MILWAUKEE — Jim Abbott has experienced failure so rarely in his 22 years that he could not describe the emptiness he felt after a 13-5 loss to the Milwaukee Brewers Wednesday night.
"To go out and even when you want to, you can't throw strikes, it's one of the worst feelings in the world," the Angel left-hander said. "It's a lonely feeling."
Abbott's puzzling lack of control resulted in the shortest outing of his one-plus major league seasons. His 1 1/3-inning stint was long enough for him to give up four walks and eight runs (seven earned) to the Brewers as the Angels fell 10 1/2 games behind the first-place Oakland Athletics in the American League West.
The Brewers got 10 walks off Abbott (1-3), Mark Clear and Scott Bailes, pushing to 141 the number of walks given up by the Angels, third-highest in the league. The walks were an invitation to disaster that the Brewers gladly accepted. They scored four runs in the first inning and six in the second, sending 18 batters to the plate and giving starter Ted Higuera (4-1) room to breathe and then some.
"If you don't throw strikes, you get in trouble," said Abbott, who has given up 20 walks and 25 earned runs in 35 2/3 innings. "The Brewers are a good hitting team, and they showed that tonight. You give them an extra out and they're going to drive the ball.
"I don't think I'm overthrowing. I'm just trying to throw a little too much to spots. That's a tendency I have. Throwing strikes, at times, can be the easiest thing in the world. At times it can be the hardest. Tonight, it was the hardest."
Catching Abbott's pitches proved a difficult task for Lance Parrish, who was charged with two passed balls in the first inning that allowed Milwaukee's first two runs to score. Paul Molitor and Gary Sheffield had reached on a single and a double, respectively, but both were erased on fielder's choice grounders by Robin Yount and Rob Deer. With Greg Brock at the plate and runners on first and third, Parrish couldn't get his glove on an outside pitch and had to give chase. Yount scored on the play and Deer took second. Parrish's throw to second went astray, allowing Deer to take third.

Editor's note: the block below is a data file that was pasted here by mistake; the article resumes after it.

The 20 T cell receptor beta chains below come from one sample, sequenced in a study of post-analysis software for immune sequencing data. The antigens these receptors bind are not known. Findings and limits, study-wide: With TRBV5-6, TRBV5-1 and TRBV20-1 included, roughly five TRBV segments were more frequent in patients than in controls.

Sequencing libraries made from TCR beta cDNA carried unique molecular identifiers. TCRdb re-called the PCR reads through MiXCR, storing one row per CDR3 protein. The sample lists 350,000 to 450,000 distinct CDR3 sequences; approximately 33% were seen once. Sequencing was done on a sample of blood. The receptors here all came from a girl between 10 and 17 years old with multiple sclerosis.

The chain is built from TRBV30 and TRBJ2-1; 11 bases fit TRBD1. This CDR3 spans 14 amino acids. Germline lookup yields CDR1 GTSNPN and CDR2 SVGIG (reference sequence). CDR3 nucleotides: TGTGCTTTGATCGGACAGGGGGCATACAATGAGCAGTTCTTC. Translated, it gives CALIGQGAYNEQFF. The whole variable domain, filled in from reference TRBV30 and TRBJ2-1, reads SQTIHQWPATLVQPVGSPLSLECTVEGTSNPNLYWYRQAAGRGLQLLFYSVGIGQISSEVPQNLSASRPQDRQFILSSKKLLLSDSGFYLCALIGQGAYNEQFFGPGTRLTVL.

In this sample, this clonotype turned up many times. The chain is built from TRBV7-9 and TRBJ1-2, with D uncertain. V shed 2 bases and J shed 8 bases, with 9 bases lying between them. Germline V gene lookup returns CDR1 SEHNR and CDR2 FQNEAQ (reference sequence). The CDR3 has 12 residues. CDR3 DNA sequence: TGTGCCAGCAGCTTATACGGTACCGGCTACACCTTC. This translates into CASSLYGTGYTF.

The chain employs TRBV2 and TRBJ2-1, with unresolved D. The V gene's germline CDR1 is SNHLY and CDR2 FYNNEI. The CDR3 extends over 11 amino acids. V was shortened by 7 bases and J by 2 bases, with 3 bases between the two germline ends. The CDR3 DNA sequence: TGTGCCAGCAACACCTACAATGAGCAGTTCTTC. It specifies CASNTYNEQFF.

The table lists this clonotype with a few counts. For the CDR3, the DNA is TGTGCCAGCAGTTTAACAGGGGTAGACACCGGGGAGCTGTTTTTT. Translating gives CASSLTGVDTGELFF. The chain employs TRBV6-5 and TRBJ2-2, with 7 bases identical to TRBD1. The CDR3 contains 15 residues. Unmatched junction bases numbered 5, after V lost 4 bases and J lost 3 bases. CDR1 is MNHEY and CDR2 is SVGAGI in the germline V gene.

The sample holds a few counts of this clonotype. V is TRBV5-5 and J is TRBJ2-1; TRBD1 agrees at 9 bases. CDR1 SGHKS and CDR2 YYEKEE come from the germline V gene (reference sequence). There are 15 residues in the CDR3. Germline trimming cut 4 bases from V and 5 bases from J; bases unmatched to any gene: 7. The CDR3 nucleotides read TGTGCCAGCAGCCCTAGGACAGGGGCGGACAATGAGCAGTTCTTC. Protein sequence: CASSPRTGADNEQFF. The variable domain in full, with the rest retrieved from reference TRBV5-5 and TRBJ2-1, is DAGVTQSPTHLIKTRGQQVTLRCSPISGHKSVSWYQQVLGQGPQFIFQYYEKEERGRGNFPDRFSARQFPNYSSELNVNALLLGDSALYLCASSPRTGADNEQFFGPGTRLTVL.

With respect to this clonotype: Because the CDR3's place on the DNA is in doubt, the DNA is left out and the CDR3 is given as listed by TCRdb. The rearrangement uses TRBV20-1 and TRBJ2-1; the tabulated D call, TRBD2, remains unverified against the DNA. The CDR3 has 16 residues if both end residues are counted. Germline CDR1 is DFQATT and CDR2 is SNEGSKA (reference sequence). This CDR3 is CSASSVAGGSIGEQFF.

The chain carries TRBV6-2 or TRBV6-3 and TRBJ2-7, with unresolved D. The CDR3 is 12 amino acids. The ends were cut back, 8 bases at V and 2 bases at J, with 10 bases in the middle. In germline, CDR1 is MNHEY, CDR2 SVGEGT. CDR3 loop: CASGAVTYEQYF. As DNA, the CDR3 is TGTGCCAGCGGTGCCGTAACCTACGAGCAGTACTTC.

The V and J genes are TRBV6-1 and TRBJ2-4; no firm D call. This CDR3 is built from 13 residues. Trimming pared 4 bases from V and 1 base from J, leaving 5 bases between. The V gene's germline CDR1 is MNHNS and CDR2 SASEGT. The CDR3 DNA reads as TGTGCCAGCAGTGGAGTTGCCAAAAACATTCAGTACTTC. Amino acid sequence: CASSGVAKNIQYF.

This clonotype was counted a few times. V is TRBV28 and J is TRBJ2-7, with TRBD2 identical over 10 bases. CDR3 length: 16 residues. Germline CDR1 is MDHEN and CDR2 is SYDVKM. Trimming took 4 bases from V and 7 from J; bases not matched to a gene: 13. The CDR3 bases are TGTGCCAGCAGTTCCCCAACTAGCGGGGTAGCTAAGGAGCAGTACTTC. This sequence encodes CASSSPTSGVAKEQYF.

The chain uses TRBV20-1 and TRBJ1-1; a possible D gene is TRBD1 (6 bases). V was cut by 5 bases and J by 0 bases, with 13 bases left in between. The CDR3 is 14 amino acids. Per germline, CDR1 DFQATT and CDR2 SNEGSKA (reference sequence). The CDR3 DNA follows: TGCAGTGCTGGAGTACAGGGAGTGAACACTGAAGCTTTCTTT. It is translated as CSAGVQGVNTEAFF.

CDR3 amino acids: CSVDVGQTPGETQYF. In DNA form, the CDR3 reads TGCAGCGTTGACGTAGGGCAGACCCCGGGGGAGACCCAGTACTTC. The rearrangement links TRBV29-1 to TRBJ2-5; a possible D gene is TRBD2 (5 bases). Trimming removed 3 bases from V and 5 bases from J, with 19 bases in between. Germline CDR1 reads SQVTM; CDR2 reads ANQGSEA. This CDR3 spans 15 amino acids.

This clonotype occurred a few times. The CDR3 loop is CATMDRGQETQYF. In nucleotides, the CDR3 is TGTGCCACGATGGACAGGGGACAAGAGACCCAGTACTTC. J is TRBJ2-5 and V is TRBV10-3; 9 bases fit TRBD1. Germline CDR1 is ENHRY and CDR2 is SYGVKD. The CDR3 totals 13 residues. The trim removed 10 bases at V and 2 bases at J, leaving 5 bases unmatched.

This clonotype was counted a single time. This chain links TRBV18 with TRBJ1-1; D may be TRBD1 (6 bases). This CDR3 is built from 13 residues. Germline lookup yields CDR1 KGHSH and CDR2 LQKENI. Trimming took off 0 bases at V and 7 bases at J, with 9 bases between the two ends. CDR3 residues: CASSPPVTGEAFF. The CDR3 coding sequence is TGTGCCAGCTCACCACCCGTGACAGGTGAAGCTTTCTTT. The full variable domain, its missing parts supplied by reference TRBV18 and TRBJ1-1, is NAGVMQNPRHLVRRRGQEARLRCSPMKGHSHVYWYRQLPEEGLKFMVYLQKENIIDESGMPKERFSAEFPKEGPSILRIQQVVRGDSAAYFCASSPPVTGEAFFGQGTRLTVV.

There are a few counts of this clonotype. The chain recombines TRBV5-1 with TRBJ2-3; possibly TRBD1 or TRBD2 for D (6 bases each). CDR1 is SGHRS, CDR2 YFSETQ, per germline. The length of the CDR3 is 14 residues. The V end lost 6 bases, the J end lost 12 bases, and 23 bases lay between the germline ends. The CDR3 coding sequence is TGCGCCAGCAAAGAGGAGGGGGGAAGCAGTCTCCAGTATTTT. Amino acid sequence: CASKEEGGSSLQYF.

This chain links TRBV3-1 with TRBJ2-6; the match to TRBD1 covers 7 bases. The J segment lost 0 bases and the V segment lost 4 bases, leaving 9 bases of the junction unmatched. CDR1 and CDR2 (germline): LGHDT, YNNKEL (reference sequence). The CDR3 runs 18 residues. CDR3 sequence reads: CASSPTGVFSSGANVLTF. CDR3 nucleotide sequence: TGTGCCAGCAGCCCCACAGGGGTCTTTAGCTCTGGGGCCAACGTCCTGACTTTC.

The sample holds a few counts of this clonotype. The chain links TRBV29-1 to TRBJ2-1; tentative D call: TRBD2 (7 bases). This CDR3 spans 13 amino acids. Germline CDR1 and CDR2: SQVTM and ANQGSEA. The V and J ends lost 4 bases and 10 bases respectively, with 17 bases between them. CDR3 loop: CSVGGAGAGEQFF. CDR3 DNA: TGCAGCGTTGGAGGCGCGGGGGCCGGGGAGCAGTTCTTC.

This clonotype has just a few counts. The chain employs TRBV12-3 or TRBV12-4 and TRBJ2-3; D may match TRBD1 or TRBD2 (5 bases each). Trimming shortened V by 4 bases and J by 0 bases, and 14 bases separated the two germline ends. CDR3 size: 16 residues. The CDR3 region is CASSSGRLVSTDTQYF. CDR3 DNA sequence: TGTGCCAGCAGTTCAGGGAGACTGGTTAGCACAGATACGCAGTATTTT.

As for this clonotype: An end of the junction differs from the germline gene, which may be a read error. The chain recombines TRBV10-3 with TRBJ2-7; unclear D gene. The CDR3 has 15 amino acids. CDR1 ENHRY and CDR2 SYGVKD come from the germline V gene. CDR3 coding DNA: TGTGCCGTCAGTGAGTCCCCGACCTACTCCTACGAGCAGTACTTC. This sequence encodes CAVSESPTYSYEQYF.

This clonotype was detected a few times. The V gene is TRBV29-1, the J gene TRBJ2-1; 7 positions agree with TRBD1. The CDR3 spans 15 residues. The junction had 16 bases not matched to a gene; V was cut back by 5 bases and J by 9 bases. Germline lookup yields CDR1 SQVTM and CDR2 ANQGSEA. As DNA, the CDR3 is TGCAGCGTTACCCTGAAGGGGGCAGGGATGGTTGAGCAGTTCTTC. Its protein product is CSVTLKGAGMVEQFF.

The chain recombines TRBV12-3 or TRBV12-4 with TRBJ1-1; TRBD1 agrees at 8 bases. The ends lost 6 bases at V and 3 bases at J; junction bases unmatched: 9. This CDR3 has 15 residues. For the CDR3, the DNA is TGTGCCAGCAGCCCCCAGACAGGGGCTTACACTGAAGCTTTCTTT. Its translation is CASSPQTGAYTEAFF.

Brock walked, which worried Angel pitching coach Marcel Lachemann. "Letting him get away, that was the key guy," Lachemann said. "Everything fell out of whack after that."
Glenn Braggs also walked, and Abbott's first pitch to Greg Vaughn eluded Parrish, scoring Deer. Brock and Braggs scored on Vaughn's single to center.
The second inning was more of the same. The Brewers needed only three hits to score six times. Abbott was relieved by Clear after Deer's double to left, the second time in three starts that Abbott was yanked early. He lasted only three innings May 6 against the Yankees in a 4-3 loss and has two losses and one no-decision in his last three outings. His ERA ballooned to 6.31.
"I do know, being a former infielder, that it is extremely difficult to play defense in those situations," Angel Manager Doug Rader said of the abundance of walks.
In losing, the Angels fell 10 1/2 games behind Oakland and matched the highest run total they have allowed this season.
The Angels made three errors in the sixth, two by Mark McLemore and one by Kent Anderson, who had been shifted to third. . . . The Angels scored three of their five runs on home runs. In the seventh inning, Brian Downing's two-run home run was followed by Rick Schu's first home run as an Angel. . . . Wally Joyner played despite having a bruised right shin after being hit by a pitch Tuesday, but he left the game in the bottom of the fourth. Anderson played despite a strained right shoulder. Donnie Hill, who has a strained lower back, did not play and is listed as day to day. X-rays of his back were negative.